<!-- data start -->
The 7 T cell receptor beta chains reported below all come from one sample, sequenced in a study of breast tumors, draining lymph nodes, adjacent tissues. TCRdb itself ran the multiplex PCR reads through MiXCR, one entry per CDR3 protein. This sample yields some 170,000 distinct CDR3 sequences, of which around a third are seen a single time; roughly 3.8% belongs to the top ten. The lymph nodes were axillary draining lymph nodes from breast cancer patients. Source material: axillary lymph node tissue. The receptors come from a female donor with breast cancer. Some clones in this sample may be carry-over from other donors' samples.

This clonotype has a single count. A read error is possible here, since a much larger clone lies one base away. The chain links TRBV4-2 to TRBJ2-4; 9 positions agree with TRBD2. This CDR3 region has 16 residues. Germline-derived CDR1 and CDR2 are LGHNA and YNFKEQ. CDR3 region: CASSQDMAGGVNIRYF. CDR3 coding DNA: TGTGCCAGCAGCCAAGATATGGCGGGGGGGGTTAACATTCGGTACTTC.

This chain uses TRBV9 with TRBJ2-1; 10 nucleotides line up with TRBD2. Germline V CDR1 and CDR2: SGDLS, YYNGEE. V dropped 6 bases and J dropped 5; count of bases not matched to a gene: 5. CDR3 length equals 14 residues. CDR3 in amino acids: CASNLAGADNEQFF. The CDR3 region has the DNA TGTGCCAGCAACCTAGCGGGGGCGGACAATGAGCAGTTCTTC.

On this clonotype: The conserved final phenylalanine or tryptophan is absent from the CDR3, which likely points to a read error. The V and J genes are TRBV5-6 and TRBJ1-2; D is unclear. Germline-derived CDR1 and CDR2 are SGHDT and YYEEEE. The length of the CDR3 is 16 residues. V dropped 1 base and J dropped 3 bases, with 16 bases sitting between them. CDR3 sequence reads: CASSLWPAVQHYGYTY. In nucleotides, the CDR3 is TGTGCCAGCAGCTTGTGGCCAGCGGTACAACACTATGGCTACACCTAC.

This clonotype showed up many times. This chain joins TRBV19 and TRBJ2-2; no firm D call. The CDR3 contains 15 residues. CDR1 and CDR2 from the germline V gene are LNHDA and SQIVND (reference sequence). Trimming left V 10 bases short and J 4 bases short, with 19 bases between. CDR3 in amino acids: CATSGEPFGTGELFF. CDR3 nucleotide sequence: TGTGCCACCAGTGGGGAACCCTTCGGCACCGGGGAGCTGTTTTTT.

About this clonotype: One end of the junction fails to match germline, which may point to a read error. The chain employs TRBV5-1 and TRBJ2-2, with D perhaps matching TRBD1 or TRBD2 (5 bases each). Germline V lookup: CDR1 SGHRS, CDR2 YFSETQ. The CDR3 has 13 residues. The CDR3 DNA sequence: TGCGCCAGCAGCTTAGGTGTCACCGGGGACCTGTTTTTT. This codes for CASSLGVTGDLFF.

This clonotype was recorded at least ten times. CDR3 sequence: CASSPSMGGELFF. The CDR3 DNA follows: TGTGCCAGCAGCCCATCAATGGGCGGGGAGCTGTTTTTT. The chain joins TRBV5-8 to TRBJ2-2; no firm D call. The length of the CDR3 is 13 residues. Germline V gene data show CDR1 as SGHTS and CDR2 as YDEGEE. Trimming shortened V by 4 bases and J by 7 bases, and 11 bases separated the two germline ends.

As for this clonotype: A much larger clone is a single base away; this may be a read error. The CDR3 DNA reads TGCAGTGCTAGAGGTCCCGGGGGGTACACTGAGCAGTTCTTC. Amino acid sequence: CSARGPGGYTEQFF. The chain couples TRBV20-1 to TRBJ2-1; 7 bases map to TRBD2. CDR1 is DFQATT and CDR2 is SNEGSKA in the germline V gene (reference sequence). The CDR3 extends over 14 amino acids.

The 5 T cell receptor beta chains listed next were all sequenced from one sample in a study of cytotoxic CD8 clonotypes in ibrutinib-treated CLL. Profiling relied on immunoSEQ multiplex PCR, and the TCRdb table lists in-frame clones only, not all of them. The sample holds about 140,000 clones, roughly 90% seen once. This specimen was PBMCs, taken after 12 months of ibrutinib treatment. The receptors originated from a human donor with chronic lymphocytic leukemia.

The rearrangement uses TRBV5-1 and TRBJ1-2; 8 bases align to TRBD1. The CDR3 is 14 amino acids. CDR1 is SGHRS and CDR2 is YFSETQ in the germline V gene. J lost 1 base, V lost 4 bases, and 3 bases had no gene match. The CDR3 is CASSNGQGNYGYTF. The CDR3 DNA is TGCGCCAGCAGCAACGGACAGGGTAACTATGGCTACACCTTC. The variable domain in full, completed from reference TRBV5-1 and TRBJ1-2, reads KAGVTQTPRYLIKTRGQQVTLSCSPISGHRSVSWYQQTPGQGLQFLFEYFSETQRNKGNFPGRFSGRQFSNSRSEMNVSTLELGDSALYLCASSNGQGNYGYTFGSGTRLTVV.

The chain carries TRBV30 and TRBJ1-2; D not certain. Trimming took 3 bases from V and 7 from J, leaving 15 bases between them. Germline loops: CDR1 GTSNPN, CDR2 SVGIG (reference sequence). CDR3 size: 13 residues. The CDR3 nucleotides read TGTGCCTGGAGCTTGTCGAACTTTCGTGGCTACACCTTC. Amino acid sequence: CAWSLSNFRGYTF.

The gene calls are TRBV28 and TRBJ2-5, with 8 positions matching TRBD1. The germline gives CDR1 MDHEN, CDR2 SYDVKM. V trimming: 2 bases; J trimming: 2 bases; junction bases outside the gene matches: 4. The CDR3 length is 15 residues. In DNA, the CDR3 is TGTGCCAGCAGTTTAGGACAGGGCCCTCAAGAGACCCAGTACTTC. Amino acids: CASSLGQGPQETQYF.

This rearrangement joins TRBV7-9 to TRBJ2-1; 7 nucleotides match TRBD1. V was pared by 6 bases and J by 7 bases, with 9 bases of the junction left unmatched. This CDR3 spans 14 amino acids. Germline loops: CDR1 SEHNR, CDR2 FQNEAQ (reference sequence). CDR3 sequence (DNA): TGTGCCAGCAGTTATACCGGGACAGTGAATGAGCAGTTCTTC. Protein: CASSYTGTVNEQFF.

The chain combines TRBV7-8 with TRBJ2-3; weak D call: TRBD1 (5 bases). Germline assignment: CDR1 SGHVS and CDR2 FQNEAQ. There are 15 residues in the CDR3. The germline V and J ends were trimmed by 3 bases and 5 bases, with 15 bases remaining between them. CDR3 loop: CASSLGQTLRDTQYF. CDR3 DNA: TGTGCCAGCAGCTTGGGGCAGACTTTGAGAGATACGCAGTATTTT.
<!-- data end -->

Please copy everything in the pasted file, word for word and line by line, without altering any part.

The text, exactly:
The 7 T cell receptor beta chains reported below all come from one sample, sequenced in a study of breast tumors, draining lymph nodes, adjacent tissues. TCRdb itself ran the multiplex PCR reads through MiXCR, one entry per CDR3 protein. This sample yields some 170,000 distinct CDR3 sequences, of which around a third are seen a single time; roughly 3.8% belongs to the top ten. The lymph nodes were axillary draining lymph nodes from breast cancer patients. Source material: axillary lymph node tissue. The receptors come from a female donor with breast cancer. Some clones in this sample may be carry-over from other donors' samples.

This clonotype has a single count. A read error is possible here, since a much larger clone lies one base away. The chain links TRBV4-2 to TRBJ2-4; 9 positions agree with TRBD2. This CDR3 region has 16 residues. Germline-derived CDR1 and CDR2 are LGHNA and YNFKEQ. CDR3 region: CASSQDMAGGVNIRYF. CDR3 coding DNA: TGTGCCAGCAGCCAAGATATGGCGGGGGGGGTTAACATTCGGTACTTC.

This chain uses TRBV9 with TRBJ2-1; 10 nucleotides line up with TRBD2. Germline V CDR1 and CDR2: SGDLS, YYNGEE. V dropped 6 bases and J dropped 5; count of bases not matched to a gene: 5. CDR3 length equals 14 residues. CDR3 in amino acids: CASNLAGADNEQFF. The CDR3 region has the DNA TGTGCCAGCAACCTAGCGGGGGCGGACAATGAGCAGTTCTTC.

On this clonotype: The conserved final phenylalanine or tryptophan is absent from the CDR3, which likely points to a read error. The V and J genes are TRBV5-6 and TRBJ1-2; D is unclear. Germline-derived CDR1 and CDR2 are SGHDT and YYEEEE. The length of the CDR3 is 16 residues. V dropped 1 base and J dropped 3 bases, with 16 bases sitting between them. CDR3 sequence reads: CASSLWPAVQHYGYTY. In nucleotides, the CDR3 is TGTGCCAGCAGCTTGTGGCCAGCGGTACAACACTATGGCTACACCTAC.

This clonotype showed up many times. This chain joins TRBV19 and TRBJ2-2; no firm D call. The CDR3 contains 15 residues. CDR1 and CDR2 from the germline V gene are LNHDA and SQIVND (reference sequence). Trimming left V 10 bases short and J 4 bases short, with 19 bases between. CDR3 in amino acids: CATSGEPFGTGELFF. CDR3 nucleotide sequence: TGTGCCACCAGTGGGGAACCCTTCGGCACCGGGGAGCTGTTTTTT.

About this clonotype: One end of the junction fails to match germline, which may point to a read error. The chain employs TRBV5-1 and TRBJ2-2, with D perhaps matching TRBD1 or TRBD2 (5 bases each). Germline V lookup: CDR1 SGHRS, CDR2 YFSETQ. The CDR3 has 13 residues. The CDR3 DNA sequence: TGCGCCAGCAGCTTAGGTGTCACCGGGGACCTGTTTTTT. This codes for CASSLGVTGDLFF.

This clonotype was recorded at least ten times. CDR3 sequence: CASSPSMGGELFF. The CDR3 DNA follows: TGTGCCAGCAGCCCATCAATGGGCGGGGAGCTGTTTTTT. The chain joins TRBV5-8 to TRBJ2-2; no firm D call. The length of the CDR3 is 13 residues. Germline V gene data show CDR1 as SGHTS and CDR2 as YDEGEE. Trimming shortened V by 4 bases and J by 7 bases, and 11 bases separated the two germline ends.

As for this clonotype: A much larger clone is a single base away; this may be a read error. The CDR3 DNA reads TGCAGTGCTAGAGGTCCCGGGGGGTACACTGAGCAGTTCTTC. Amino acid sequence: CSARGPGGYTEQFF. The chain couples TRBV20-1 to TRBJ2-1; 7 bases map to TRBD2. CDR1 is DFQATT and CDR2 is SNEGSKA in the germline V gene (reference sequence). The CDR3 extends over 14 amino acids.

The 5 T cell receptor beta chains listed next were all sequenced from one sample in a study of cytotoxic CD8 clonotypes in ibrutinib-treated CLL. Profiling relied on immunoSEQ multiplex PCR, and the TCRdb table lists in-frame clones only, not all of them. The sample holds about 140,000 clones, roughly 90% seen once. This specimen was PBMCs, taken after 12 months of ibrutinib treatment. The receptors originated from a human donor with chronic lymphocytic leukemia.

The rearrangement uses TRBV5-1 and TRBJ1-2; 8 bases align to TRBD1. The CDR3 is 14 amino acids. CDR1 is SGHRS and CDR2 is YFSETQ in the germline V gene. J lost 1 base, V lost 4 bases, and 3 bases had no gene match. The CDR3 is CASSNGQGNYGYTF. The CDR3 DNA is TGCGCCAGCAGCAACGGACAGGGTAACTATGGCTACACCTTC. The variable domain in full, completed from reference TRBV5-1 and TRBJ1-2, reads KAGVTQTPRYLIKTRGQQVTLSCSPISGHRSVSWYQQTPGQGLQFLFEYFSETQRNKGNFPGRFSGRQFSNSRSEMNVSTLELGDSALYLCASSNGQGNYGYTFGSGTRLTVV.

The chain carries TRBV30 and TRBJ1-2; D not certain. Trimming took 3 bases from V and 7 from J, leaving 15 bases between them. Germline loops: CDR1 GTSNPN, CDR2 SVGIG (reference sequence). CDR3 size: 13 residues. The CDR3 nucleotides read TGTGCCTGGAGCTTGTCGAACTTTCGTGGCTACACCTTC. Amino acid sequence: CAWSLSNFRGYTF.

The gene calls are TRBV28 and TRBJ2-5, with 8 positions matching TRBD1. The germline gives CDR1 MDHEN, CDR2 SYDVKM. V trimming: 2 bases; J trimming: 2 bases; junction bases outside the gene matches: 4. The CDR3 length is 15 residues. In DNA, the CDR3 is TGTGCCAGCAGTTTAGGACAGGGCCCTCAAGAGACCCAGTACTTC. Amino acids: CASSLGQGPQETQYF.

This rearrangement joins TRBV7-9 to TRBJ2-1; 7 nucleotides match TRBD1. V was pared by 6 bases and J by 7 bases, with 9 bases of the junction left unmatched. This CDR3 spans 14 amino acids. Germline loops: CDR1 SEHNR, CDR2 FQNEAQ (reference sequence). CDR3 sequence (DNA): TGTGCCAGCAGTTATACCGGGACAGTGAATGAGCAGTTCTTC. Protein: CASSYTGTVNEQFF.

The chain combines TRBV7-8 with TRBJ2-3; weak D call: TRBD1 (5 bases). Germline assignment: CDR1 SGHVS and CDR2 FQNEAQ. There are 15 residues in the CDR3. The germline V and J ends were trimmed by 3 bases and 5 bases, with 15 bases remaining between them. CDR3 loop: CASSLGQTLRDTQYF. CDR3 DNA: TGTGCCAGCAGCTTGGGGCAGACTTTGAGAGATACGCAGTATTTT.